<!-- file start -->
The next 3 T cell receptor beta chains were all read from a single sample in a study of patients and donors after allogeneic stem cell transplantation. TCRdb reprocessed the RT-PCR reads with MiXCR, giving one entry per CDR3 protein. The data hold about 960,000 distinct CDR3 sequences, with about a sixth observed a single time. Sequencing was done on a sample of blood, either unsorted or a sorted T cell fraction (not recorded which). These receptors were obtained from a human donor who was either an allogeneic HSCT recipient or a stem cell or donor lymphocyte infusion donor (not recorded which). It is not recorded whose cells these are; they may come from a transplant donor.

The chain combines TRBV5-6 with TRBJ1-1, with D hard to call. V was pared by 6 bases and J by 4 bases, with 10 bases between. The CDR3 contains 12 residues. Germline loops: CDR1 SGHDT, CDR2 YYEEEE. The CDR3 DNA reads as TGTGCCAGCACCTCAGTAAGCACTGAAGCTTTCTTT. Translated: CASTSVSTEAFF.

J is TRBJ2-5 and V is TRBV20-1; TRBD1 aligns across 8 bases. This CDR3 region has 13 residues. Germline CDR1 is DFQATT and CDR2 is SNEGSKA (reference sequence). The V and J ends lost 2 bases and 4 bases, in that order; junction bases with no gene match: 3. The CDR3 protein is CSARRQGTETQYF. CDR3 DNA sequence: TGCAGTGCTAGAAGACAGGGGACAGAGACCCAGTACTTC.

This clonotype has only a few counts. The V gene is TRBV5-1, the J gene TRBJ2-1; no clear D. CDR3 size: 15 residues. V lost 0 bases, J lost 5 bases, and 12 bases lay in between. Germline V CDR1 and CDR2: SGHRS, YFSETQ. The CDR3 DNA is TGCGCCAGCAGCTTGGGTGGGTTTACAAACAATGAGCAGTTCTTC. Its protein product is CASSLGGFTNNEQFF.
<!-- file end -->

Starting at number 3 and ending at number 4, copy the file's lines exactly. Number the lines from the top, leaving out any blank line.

J is TRBJ2-5 and V is TRBV20-1; TRBD1 aligns across 8 bases. This CDR3 region has 13 residues. Germline CDR1 is DFQATT and CDR2 is SNEGSKA (reference sequence). The V and J ends lost 2 bases and 4 bases, in that order; junction bases with no gene match: 3. The CDR3 protein is CSARRQGTETQYF. CDR3 DNA sequence: TGCAGTGCTAGAAGACAGGGGACAGAGACCCAGTACTTC.

This clonotype has only a few counts. The V gene is TRBV5-1, the J gene TRBJ2-1; no clear D. CDR3 size: 15 residues. V lost 0 bases, J lost 5 bases, and 12 bases lay in between. Germline V CDR1 and CDR2: SGHRS, YFSETQ. The CDR3 DNA is TGCGCCAGCAGCTTGGGTGGGTTTACAAACAATGAGCAGTTCTTC. Its protein product is CASSLGGFTNNEQFF.